Navier-Stokes equation is non-relativistic, what is relativistic Navier-Stokes equation through Einstein notation?


Are you referring to the exact relativistic equivalent to Navier-Stokes equation or a more general Dissipative Relativistic Hydrodynamics Equation?

The "relativistic equivalent to Navier-Stokes equation" would be something like this:

There would be an energy momentum tensor with the following form:

$T_{\mu\nu} = (e+p)u_\mu u_\nu - p g_{\mu\nu} + \tau_{\mu\nu}$

with the viscous stress tensor given by:

$\tau_{\mu\nu}= -\eta \left[(\partial_\mu u_\nu+\partial_\nu u_\mu) - u_\mu u^\alpha \partial_\alpha u_\nu - u_\nu u^\alpha\partial_\alpha u_\mu\right] - (\zeta - \frac{2}{3}\eta)\left[\partial_\alpha u^\alpha\right](g_{\mu\nu}-u_\mu u_\nu) $

And the Conservation of Energy and Momentum would lead to:

$\partial^\mu T_{\mu\nu}=0$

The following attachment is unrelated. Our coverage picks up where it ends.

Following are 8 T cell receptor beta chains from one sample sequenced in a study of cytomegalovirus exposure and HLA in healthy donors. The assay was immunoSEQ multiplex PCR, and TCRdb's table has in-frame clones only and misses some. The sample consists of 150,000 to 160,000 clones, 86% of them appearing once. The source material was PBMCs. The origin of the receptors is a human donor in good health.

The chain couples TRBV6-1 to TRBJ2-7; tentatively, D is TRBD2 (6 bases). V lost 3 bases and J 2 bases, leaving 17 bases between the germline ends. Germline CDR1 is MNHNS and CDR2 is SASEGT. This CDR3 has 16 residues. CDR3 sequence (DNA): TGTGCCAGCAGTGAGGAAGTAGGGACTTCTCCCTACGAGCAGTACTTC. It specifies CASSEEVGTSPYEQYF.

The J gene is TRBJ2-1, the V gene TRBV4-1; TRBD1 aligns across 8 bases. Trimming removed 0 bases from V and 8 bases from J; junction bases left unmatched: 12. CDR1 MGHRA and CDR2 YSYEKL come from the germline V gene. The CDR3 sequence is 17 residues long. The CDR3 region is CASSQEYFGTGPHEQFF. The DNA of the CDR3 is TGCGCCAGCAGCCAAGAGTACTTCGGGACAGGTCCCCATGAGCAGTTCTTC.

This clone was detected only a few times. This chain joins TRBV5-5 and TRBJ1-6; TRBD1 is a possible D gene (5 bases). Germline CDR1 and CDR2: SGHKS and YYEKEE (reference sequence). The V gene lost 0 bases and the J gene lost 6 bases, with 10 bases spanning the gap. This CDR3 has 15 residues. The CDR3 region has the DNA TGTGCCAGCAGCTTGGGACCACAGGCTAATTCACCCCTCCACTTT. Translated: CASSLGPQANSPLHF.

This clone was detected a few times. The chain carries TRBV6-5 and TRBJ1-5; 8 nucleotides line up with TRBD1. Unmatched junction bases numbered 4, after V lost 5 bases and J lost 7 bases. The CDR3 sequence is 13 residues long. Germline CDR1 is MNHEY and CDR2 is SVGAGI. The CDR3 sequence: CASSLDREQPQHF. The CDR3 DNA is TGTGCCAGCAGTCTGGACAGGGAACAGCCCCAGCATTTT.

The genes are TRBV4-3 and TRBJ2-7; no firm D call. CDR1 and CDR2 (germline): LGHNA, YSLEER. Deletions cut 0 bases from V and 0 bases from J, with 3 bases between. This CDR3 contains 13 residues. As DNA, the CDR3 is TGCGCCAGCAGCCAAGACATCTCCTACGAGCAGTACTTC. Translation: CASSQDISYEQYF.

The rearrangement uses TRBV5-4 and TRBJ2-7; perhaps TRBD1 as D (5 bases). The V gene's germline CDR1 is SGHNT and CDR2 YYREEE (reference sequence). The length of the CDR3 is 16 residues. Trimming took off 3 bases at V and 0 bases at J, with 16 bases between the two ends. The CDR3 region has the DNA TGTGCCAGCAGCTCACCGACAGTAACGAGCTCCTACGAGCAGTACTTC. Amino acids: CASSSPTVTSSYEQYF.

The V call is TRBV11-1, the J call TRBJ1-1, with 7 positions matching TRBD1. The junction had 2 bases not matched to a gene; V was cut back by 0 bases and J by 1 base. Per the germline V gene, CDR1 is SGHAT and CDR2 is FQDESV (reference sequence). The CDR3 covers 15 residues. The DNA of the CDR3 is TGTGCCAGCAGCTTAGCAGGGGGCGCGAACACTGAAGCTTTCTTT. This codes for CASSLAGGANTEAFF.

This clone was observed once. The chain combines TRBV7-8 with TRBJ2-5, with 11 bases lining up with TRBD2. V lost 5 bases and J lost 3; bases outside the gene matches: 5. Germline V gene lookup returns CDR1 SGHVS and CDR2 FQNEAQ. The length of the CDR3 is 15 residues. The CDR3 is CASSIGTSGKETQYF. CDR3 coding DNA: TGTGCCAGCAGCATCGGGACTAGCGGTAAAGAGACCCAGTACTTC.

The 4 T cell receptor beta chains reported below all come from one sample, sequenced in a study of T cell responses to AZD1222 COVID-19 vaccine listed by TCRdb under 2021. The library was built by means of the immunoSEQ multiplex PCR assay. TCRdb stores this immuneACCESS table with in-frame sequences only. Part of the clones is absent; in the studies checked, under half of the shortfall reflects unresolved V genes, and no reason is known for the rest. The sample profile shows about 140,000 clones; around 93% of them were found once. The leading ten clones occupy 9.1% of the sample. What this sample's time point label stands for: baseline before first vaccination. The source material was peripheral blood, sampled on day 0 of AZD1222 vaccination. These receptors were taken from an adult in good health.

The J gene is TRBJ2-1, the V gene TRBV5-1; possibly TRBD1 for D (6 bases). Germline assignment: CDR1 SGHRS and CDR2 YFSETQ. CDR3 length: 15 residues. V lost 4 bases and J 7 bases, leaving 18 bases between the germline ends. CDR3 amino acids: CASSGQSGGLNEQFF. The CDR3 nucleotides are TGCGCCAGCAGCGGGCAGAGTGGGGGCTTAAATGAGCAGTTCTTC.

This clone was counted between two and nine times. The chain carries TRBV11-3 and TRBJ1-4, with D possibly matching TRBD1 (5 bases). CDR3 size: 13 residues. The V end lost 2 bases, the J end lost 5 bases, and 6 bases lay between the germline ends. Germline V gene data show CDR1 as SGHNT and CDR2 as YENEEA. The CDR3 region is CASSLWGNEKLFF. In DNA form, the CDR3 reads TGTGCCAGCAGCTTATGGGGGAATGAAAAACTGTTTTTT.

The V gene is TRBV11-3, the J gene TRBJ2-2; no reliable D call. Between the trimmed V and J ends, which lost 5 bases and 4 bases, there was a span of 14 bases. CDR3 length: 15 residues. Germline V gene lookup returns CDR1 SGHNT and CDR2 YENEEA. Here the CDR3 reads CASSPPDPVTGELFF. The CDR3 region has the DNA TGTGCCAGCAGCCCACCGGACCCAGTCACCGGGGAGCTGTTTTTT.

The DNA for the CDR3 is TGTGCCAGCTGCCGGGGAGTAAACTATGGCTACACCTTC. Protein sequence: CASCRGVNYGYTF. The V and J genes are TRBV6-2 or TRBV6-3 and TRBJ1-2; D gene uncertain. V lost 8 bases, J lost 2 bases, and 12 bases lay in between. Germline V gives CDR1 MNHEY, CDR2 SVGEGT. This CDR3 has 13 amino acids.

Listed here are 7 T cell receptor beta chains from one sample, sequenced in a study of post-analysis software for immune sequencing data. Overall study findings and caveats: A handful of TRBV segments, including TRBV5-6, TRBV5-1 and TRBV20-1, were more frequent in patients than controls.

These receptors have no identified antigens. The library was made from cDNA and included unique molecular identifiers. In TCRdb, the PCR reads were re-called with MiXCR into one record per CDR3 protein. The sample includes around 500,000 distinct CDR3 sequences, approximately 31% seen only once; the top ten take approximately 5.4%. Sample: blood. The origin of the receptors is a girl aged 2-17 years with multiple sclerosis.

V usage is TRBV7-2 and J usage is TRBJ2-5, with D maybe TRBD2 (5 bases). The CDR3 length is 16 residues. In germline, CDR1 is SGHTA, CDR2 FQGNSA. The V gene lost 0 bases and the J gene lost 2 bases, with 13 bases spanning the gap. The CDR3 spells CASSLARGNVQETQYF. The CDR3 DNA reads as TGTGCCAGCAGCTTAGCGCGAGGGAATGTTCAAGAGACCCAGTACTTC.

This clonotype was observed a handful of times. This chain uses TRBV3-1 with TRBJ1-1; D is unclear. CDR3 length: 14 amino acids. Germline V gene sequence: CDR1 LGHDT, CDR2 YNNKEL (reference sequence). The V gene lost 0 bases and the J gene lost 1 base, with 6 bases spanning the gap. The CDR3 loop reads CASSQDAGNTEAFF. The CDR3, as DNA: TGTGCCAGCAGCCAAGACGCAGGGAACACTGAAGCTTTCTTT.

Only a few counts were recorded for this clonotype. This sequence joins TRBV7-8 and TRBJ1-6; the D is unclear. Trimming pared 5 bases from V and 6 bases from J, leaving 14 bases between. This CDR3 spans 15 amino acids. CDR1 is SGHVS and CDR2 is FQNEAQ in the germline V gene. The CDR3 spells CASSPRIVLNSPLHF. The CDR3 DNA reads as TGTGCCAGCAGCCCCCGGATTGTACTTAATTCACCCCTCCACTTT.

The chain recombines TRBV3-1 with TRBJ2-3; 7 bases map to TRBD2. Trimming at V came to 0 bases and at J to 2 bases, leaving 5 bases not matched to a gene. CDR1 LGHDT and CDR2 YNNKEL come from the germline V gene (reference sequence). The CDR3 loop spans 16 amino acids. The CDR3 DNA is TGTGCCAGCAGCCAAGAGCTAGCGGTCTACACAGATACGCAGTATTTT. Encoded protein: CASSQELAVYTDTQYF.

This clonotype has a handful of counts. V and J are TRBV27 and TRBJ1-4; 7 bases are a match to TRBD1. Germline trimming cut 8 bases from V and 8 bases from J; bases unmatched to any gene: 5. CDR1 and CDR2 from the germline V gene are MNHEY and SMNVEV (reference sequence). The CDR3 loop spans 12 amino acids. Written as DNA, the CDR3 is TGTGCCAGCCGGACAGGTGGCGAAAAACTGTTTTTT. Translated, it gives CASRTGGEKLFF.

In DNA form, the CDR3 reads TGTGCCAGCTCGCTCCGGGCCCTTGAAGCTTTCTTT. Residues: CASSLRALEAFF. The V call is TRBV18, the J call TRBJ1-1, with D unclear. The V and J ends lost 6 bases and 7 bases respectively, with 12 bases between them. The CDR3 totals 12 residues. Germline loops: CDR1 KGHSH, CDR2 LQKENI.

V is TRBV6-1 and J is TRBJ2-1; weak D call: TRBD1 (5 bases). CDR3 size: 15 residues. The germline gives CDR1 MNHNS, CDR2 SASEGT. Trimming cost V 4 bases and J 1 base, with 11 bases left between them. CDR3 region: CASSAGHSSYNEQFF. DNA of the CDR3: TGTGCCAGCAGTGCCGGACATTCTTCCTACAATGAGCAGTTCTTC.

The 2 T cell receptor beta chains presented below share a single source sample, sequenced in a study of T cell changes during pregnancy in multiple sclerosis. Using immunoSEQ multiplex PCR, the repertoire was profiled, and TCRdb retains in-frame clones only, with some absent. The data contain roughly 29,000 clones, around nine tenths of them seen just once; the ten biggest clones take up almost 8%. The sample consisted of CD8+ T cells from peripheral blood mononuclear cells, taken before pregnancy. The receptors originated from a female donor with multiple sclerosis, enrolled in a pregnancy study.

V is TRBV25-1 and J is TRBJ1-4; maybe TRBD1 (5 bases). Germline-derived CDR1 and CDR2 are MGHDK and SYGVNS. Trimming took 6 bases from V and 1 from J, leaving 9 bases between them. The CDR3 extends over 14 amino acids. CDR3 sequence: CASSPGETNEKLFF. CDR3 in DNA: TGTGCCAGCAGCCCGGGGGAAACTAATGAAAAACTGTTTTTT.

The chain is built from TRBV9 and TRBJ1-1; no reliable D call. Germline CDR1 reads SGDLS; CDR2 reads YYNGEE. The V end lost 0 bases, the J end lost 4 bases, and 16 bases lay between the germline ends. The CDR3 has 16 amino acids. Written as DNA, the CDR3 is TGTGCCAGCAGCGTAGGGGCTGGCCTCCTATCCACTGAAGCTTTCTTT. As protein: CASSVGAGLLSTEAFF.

The idea is to try to transpose the expressions you use in usual non-relativistic NS equation and fix the terms via positivity of entropy production. The relativistic Euler equation can be obtained setting $\tau_{\mu\nu}=0$, although some effort must be made to recover the Euler equation, it can be done.

The reference that I used was L. D. Landau and E.M. Lifshitz, Fluid Mechanics, chap. XV

I'm asking this because this is not the only formulation of dissipative relativistic hydrodynamics, and it`s not necessarily the best one.


I'm using $g_{\mu\nu}=\mathrm{diag}(1,-1,-1,-1)$, $u^\mu$ refers to the 4-velocity of the fluid, $e$ and $p$ refer to the proper energy density and the pressure, $\zeta$ and $\eta$ would refer to the bulk and shear viscosity.

Edit: Sorry, more typo corrections

  • $\begingroup$ Is $\partial_a(\rho u^a) = 0$ implied by $\partial_aT^a{}_b=0$? Or do you need to provide it separately? $\endgroup$ – Jackozee Hakkiuz Jul 3 '18 at 5:30

protected by Qmechanic Feb 20 '14 at 13:58

Thank you for your interest in this question. Because it has attracted low-quality or spam answers that had to be removed, posting an answer now requires 10 reputation on this site (the association bonus does not count).

Would you like to answer one of these unanswered questions instead?

Not the answer you're looking for? Browse other questions tagged or ask your own question.